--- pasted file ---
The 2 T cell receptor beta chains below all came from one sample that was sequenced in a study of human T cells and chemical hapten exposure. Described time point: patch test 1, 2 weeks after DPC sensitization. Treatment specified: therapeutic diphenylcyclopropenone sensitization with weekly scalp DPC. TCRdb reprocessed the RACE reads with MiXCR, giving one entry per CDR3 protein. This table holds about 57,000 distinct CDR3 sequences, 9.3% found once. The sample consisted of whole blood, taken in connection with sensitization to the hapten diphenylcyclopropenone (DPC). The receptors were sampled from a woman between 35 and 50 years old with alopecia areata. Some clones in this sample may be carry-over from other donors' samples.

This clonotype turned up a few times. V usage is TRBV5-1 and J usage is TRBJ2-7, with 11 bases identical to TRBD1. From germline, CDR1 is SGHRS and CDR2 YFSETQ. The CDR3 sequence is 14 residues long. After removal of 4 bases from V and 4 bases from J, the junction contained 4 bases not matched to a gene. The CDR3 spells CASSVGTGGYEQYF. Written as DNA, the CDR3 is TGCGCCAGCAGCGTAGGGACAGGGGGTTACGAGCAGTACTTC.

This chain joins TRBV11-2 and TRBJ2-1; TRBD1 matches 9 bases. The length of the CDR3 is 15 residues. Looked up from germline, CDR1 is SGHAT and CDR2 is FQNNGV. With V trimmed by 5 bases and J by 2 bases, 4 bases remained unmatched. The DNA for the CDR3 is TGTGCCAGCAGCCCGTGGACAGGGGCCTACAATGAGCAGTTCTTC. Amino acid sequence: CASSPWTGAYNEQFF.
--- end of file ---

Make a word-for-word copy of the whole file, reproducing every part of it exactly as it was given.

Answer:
The 2 T cell receptor beta chains below all came from one sample that was sequenced in a study of human T cells and chemical hapten exposure. Described time point: patch test 1, 2 weeks after DPC sensitization. Treatment specified: therapeutic diphenylcyclopropenone sensitization with weekly scalp DPC. TCRdb reprocessed the RACE reads with MiXCR, giving one entry per CDR3 protein. This table holds about 57,000 distinct CDR3 sequences, 9.3% found once. The sample consisted of whole blood, taken in connection with sensitization to the hapten diphenylcyclopropenone (DPC). The receptors were sampled from a woman between 35 and 50 years old with alopecia areata. Some clones in this sample may be carry-over from other donors' samples.

This clonotype turned up a few times. V usage is TRBV5-1 and J usage is TRBJ2-7, with 11 bases identical to TRBD1. From germline, CDR1 is SGHRS and CDR2 YFSETQ. The CDR3 sequence is 14 residues long. After removal of 4 bases from V and 4 bases from J, the junction contained 4 bases not matched to a gene. The CDR3 spells CASSVGTGGYEQYF. Written as DNA, the CDR3 is TGCGCCAGCAGCGTAGGGACAGGGGGTTACGAGCAGTACTTC.

This chain joins TRBV11-2 and TRBJ2-1; TRBD1 matches 9 bases. The length of the CDR3 is 15 residues. Looked up from germline, CDR1 is SGHAT and CDR2 is FQNNGV. With V trimmed by 5 bases and J by 2 bases, 4 bases remained unmatched. The DNA for the CDR3 is TGTGCCAGCAGCCCGTGGACAGGGGCCTACAATGAGCAGTTCTTC. Amino acid sequence: CASSPWTGAYNEQFF.